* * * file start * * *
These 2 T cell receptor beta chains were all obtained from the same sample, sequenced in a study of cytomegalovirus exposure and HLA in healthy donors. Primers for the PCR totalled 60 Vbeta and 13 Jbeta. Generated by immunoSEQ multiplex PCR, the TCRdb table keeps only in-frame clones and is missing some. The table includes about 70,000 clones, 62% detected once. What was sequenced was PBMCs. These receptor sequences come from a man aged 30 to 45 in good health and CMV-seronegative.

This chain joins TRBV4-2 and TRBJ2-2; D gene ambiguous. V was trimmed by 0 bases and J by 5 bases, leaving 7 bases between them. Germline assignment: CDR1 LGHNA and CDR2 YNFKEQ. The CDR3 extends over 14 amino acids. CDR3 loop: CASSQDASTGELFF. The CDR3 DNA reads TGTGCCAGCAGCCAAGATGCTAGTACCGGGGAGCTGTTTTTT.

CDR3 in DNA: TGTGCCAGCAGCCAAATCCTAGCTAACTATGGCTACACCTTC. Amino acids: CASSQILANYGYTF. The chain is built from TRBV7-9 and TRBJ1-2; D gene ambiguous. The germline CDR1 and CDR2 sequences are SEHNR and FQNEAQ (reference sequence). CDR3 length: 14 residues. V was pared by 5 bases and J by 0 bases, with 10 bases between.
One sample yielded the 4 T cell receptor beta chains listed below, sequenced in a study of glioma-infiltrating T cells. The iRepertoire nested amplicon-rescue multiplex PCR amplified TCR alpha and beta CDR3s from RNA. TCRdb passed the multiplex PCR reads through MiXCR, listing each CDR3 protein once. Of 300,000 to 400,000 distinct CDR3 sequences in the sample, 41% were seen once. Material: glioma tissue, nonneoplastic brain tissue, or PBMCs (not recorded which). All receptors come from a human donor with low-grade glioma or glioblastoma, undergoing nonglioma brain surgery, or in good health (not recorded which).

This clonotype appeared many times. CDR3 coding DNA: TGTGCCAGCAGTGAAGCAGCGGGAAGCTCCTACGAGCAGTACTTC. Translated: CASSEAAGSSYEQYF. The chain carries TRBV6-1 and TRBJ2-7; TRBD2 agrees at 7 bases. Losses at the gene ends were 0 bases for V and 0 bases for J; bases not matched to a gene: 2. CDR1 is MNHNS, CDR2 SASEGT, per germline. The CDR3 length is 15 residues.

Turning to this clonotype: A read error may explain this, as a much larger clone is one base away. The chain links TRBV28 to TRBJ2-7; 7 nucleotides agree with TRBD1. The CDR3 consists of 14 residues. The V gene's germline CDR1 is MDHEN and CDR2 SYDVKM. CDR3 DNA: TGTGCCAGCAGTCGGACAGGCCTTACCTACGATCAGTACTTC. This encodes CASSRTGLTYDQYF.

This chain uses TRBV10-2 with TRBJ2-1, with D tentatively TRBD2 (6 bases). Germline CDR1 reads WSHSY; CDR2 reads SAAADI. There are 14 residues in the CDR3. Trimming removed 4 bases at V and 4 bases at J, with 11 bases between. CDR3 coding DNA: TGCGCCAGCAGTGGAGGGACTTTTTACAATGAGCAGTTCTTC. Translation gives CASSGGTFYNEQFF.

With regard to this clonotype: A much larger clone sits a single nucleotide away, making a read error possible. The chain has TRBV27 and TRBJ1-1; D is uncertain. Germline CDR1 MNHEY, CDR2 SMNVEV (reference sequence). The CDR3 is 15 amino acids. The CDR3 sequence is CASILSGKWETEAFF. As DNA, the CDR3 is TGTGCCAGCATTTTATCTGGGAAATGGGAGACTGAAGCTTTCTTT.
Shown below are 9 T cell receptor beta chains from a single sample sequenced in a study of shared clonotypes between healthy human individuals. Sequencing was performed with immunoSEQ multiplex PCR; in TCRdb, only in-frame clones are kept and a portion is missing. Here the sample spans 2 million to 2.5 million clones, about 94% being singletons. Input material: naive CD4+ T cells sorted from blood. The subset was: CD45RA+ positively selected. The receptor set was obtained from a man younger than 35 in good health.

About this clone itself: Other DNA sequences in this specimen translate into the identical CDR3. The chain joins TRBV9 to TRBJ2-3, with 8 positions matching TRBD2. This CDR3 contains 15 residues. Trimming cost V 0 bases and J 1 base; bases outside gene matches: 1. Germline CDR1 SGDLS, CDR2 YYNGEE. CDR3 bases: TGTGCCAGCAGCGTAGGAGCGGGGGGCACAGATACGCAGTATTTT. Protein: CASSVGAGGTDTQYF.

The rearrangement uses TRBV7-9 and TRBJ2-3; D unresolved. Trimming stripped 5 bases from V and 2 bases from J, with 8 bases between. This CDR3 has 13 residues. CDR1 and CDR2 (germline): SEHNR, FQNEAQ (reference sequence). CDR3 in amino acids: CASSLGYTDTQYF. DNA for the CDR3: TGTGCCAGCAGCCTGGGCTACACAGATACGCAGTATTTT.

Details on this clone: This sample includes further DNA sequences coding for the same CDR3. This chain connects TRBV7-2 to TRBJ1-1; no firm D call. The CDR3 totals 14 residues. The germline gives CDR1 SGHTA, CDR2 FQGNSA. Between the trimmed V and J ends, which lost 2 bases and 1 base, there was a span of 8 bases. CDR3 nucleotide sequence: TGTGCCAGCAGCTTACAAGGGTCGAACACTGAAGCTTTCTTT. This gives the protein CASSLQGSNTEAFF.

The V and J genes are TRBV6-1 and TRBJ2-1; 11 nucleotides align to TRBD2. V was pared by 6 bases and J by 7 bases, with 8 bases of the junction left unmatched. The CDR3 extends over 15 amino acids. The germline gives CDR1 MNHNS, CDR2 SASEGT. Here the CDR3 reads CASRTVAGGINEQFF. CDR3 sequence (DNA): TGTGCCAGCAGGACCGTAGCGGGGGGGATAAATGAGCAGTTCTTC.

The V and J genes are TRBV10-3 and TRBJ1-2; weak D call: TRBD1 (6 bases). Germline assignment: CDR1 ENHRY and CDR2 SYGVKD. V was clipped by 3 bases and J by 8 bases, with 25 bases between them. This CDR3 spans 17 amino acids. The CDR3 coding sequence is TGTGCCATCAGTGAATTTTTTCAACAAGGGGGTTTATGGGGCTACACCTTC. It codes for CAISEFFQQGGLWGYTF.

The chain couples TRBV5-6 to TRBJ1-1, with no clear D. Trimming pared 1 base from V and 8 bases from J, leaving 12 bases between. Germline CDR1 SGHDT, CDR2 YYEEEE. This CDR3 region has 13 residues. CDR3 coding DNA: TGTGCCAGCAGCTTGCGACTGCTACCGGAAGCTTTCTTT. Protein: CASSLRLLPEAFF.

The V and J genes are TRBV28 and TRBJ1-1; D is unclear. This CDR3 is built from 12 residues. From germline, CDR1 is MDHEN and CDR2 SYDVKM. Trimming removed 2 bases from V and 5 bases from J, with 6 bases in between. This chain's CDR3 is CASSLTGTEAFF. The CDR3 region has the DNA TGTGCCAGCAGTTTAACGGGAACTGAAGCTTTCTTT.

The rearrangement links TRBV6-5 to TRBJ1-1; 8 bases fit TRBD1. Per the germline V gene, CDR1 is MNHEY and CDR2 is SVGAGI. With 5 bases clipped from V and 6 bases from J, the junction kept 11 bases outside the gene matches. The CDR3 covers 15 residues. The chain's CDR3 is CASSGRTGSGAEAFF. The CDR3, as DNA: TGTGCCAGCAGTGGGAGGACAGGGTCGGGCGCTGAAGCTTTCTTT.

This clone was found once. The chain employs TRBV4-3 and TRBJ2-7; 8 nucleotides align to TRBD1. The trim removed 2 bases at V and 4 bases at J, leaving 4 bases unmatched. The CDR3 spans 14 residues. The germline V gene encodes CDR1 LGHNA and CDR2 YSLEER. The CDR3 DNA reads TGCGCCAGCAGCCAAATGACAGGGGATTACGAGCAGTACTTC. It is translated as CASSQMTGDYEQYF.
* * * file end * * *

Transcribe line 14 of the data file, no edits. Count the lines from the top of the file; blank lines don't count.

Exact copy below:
The V and J genes are TRBV10-3 and TRBJ1-2; weak D call: TRBD1 (6 bases). Germline assignment: CDR1 ENHRY and CDR2 SYGVKD. V was clipped by 3 bases and J by 8 bases, with 25 bases between them. This CDR3 spans 17 amino acids. The CDR3 coding sequence is TGTGCCATCAGTGAATTTTTTCAACAAGGGGGTTTATGGGGCTACACCTTC. It codes for CAISEFFQQGGLWGYTF.